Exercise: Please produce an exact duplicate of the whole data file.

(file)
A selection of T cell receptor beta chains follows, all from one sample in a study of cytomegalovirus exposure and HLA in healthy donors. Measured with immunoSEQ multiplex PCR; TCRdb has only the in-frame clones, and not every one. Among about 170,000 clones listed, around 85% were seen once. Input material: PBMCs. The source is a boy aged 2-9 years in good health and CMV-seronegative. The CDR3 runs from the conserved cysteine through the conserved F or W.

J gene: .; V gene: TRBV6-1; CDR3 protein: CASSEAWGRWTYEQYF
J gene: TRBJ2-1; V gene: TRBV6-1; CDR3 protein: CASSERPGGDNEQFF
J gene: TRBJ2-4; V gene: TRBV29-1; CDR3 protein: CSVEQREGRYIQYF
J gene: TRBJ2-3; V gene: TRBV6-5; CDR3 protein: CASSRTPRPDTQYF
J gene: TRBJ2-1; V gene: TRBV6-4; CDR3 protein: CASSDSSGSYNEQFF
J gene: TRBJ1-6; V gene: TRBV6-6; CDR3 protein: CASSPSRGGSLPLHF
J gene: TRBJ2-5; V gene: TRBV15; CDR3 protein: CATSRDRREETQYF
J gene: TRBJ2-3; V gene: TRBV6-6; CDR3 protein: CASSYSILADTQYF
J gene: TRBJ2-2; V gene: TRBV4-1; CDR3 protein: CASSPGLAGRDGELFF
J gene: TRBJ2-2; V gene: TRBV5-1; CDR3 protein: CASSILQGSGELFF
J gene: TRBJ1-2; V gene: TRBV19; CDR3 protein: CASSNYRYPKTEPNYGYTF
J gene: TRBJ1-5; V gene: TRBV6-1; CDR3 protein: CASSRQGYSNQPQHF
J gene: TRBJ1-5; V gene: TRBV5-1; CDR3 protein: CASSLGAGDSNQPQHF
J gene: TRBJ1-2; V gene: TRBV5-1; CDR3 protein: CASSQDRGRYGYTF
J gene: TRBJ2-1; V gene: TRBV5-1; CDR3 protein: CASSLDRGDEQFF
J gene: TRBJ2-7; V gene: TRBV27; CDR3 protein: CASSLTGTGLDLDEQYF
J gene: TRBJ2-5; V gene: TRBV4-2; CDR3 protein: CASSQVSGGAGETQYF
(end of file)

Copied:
A selection of T cell receptor beta chains follows, all from one sample in a study of cytomegalovirus exposure and HLA in healthy donors. Measured with immunoSEQ multiplex PCR; TCRdb has only the in-frame clones, and not every one. Among about 170,000 clones listed, around 85% were seen once. Input material: PBMCs. The source is a boy aged 2-9 years in good health and CMV-seronegative. The CDR3 runs from the conserved cysteine through the conserved F or W.

J gene: .; V gene: TRBV6-1; CDR3 protein: CASSEAWGRWTYEQYF
J gene: TRBJ2-1; V gene: TRBV6-1; CDR3 protein: CASSERPGGDNEQFF
J gene: TRBJ2-4; V gene: TRBV29-1; CDR3 protein: CSVEQREGRYIQYF
J gene: TRBJ2-3; V gene: TRBV6-5; CDR3 protein: CASSRTPRPDTQYF
J gene: TRBJ2-1; V gene: TRBV6-4; CDR3 protein: CASSDSSGSYNEQFF
J gene: TRBJ1-6; V gene: TRBV6-6; CDR3 protein: CASSPSRGGSLPLHF
J gene: TRBJ2-5; V gene: TRBV15; CDR3 protein: CATSRDRREETQYF
J gene: TRBJ2-3; V gene: TRBV6-6; CDR3 protein: CASSYSILADTQYF
J gene: TRBJ2-2; V gene: TRBV4-1; CDR3 protein: CASSPGLAGRDGELFF
J gene: TRBJ2-2; V gene: TRBV5-1; CDR3 protein: CASSILQGSGELFF
J gene: TRBJ1-2; V gene: TRBV19; CDR3 protein: CASSNYRYPKTEPNYGYTF
J gene: TRBJ1-5; V gene: TRBV6-1; CDR3 protein: CASSRQGYSNQPQHF
J gene: TRBJ1-5; V gene: TRBV5-1; CDR3 protein: CASSLGAGDSNQPQHF
J gene: TRBJ1-2; V gene: TRBV5-1; CDR3 protein: CASSQDRGRYGYTF
J gene: TRBJ2-1; V gene: TRBV5-1; CDR3 protein: CASSLDRGDEQFF
J gene: TRBJ2-7; V gene: TRBV27; CDR3 protein: CASSLTGTGLDLDEQYF
J gene: TRBJ2-5; V gene: TRBV4-2; CDR3 protein: CASSQVSGGAGETQYF